House Republicans announced that they would attempt to reshape the immigration system one piece at a time, a contrast to the comprehensive approach the Senate is taking. On April 25, the House announced that it would introduce a series of bills to overhaul the nation’s immigration system. The move was designed to keep the committee in the middle of the debate over the issue, and to press a bipartisan group in the House that has been working in private on its own broad legislation.
“This process can be long, but it allows every representative and senator to have their constituents’ voices heard,” said House Judiciary Committee Chairman Bob Goodlatte (R-Va.) “And by taking a fine-toothed comb through each of the individual issues within the larger immigration debate, it will help us get a better bill that will benefit Americans and provide a workable immigration system.”
Goodlatte’s announcement is going to create unrest within the House group, particularly its Democratic members, and urge them to introduce broad legislation. Many Republicans in the House prefer an approach that’s split up into pieces, though Democrats fear that this method would make it tough for them to win support for a path to legalization.
Details of the House bills were not fully explained on April 25, but the first two would deal with an agricultural guest-worker program and a requirement that employers confirm the legal status of workers using the E-Verify system. Other bills would probably involve border security, which has been a top priority for Republicans.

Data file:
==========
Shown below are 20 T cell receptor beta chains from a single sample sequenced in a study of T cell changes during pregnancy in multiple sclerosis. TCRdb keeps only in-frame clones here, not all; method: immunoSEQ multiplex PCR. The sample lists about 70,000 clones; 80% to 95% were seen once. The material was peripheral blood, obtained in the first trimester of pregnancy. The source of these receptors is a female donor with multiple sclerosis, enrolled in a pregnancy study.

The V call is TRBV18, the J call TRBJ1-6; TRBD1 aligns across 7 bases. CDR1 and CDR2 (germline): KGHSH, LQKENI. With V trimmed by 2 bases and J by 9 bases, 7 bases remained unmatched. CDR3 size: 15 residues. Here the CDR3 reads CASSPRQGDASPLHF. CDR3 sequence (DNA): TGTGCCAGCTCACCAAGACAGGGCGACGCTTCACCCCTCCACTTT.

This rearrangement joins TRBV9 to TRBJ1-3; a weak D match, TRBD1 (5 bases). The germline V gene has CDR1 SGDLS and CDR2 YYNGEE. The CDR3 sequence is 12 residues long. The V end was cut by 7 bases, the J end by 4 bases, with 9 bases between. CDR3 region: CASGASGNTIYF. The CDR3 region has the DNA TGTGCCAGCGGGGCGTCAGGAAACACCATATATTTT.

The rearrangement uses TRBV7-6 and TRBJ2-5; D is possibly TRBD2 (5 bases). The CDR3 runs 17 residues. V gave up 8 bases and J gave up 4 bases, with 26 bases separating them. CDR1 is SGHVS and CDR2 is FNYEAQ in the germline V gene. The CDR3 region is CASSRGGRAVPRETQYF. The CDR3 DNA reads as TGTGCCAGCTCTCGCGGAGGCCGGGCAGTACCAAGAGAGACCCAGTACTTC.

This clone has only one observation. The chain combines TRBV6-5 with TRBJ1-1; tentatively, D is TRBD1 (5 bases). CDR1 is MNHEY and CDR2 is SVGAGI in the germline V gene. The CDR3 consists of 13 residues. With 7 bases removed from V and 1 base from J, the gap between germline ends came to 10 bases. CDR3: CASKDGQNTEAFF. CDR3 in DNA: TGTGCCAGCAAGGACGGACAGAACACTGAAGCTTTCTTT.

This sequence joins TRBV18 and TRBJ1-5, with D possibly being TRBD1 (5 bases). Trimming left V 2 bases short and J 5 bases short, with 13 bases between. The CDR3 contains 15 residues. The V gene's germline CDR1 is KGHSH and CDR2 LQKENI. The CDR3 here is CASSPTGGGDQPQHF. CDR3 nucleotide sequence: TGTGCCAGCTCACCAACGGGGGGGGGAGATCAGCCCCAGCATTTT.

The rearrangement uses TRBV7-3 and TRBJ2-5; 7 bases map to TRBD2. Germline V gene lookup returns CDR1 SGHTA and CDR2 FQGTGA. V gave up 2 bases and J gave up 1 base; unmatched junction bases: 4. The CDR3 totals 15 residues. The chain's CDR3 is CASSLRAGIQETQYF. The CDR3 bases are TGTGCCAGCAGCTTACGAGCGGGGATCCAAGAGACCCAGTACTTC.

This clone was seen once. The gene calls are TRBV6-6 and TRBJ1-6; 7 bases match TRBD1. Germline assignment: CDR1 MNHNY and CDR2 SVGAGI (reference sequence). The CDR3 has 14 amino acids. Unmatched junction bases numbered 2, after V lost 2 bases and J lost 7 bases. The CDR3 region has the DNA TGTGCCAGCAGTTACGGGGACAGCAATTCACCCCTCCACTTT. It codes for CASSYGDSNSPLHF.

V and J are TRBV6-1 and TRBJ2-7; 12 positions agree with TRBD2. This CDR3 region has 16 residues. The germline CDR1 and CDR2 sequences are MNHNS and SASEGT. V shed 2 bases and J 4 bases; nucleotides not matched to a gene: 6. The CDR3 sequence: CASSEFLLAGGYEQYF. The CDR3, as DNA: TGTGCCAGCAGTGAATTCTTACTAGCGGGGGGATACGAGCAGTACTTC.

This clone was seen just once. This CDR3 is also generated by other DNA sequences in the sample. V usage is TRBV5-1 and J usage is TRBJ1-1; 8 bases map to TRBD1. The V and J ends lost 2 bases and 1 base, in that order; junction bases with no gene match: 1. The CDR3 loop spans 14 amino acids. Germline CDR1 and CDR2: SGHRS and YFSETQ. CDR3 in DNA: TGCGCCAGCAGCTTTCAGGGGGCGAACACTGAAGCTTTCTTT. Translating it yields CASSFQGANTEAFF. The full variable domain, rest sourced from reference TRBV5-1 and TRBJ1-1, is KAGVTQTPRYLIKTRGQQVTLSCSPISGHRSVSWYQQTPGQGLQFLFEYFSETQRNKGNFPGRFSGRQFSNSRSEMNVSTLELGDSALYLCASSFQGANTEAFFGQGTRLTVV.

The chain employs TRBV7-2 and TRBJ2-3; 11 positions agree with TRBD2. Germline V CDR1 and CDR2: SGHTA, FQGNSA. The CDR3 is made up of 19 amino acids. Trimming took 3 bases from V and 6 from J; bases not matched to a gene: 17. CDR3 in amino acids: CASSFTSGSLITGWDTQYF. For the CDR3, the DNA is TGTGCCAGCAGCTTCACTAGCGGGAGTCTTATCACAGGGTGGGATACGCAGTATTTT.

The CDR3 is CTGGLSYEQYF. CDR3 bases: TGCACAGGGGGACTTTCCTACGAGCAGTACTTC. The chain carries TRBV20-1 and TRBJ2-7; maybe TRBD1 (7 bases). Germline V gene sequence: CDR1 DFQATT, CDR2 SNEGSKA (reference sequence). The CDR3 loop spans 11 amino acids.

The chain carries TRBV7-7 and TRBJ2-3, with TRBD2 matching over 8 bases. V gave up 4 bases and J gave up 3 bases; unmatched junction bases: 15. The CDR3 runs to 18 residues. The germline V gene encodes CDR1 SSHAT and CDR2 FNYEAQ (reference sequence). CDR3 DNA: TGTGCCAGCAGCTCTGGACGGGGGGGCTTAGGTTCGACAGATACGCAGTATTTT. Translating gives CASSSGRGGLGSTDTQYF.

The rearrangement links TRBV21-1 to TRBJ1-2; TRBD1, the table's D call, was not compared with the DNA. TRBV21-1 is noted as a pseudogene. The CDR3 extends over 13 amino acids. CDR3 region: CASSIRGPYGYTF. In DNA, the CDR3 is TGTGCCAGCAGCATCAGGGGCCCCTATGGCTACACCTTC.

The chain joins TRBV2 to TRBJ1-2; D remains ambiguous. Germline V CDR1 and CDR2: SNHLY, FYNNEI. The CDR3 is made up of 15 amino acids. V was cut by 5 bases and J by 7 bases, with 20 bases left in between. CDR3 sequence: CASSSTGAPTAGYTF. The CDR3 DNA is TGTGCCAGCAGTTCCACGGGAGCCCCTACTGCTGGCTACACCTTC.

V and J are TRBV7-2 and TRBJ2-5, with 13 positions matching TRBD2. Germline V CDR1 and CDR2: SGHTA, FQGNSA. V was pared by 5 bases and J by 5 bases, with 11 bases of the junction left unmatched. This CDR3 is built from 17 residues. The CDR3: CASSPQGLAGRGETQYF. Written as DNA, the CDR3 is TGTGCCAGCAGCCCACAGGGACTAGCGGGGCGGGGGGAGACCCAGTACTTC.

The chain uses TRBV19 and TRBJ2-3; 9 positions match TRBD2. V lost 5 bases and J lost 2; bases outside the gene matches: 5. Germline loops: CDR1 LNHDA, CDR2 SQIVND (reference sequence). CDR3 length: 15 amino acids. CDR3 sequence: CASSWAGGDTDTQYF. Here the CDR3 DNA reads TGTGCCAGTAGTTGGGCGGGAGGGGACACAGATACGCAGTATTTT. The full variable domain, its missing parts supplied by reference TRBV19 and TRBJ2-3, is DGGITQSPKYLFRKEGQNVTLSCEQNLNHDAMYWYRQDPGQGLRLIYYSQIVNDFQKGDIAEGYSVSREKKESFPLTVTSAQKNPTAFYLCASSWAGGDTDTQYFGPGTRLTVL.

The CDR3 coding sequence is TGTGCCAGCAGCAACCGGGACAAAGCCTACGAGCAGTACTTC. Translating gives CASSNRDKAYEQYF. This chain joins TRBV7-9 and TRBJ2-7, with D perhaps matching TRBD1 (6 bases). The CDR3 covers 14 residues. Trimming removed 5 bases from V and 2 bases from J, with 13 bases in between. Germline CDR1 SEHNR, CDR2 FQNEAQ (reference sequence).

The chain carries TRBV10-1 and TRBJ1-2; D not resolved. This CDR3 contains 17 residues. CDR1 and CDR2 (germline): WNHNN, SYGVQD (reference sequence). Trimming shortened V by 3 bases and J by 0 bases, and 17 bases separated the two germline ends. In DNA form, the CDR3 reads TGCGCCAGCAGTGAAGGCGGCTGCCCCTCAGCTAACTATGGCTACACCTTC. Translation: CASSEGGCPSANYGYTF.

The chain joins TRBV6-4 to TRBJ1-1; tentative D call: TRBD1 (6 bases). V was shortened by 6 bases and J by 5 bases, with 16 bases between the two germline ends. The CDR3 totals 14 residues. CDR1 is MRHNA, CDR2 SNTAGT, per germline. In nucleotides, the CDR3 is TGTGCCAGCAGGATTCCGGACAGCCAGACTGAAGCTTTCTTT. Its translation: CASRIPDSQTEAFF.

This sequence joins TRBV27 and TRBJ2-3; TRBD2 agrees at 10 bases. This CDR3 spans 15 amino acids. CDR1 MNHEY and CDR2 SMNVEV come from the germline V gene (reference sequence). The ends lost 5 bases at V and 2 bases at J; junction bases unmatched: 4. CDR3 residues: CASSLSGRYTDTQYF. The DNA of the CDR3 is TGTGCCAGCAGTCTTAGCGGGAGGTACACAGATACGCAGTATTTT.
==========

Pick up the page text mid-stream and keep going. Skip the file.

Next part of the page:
Although Republicans are pushing for a piecemeal approach to immigration, Senate officials say that it isn’t going to be effective and warn against using this type of tactic.
“The idea of doing separate bills is just not going to work- it’s not worked in the past, it’s not going to work in the future,” said Sen. Charles E. Schumer (D-N.Y.).
Other groups were unsure of how the new proposals would work out, but were ultimately glad that some changes were being proposed for immigration reform.
“I don’t know if it helps or hurts,” said Rep. Mario Diaz-Balart (R-Fla.), a member of the House group drafting a bipartisan bill. “The only thing I’m glad about is immigration is on the agenda.”
President Barack Obama spoke April 25, noting that if a new immigration overhaul passed, credit would be due to George W. Bush. He noted that the current proposals to strengthen border security and offer a path to citizenship to undocumented immigrants were due to an effort to finish the work that Bush started in 2007, saying it “has taken a little longer than any of us had expected” to accomplish.
“We remember his commitment to reaching across the aisle to unlikely allies like Ted Kennedy because he believed that we had to reform our schools in ways that help every child learn, not just some,” said Obama. “That we have to repair our broken immigration system. And that this progress is only possible when we do it together.”
House Democrats remain hopeful that a broad immigration bill will ultimately emerge, and they want to introduce the legislation by the end of May. One thing holding it back is the Republican unwillingness to accept the Senate plan for a guest worker program, which has already been endorsed by leading business and labor groups.
“There is reluctance that establishment Republicans like the Chamber of Commerce are cutting deals with big labor,” a House aide said. “That’s not where House Republicans see themselves. They think establishment Republicans are the problem.”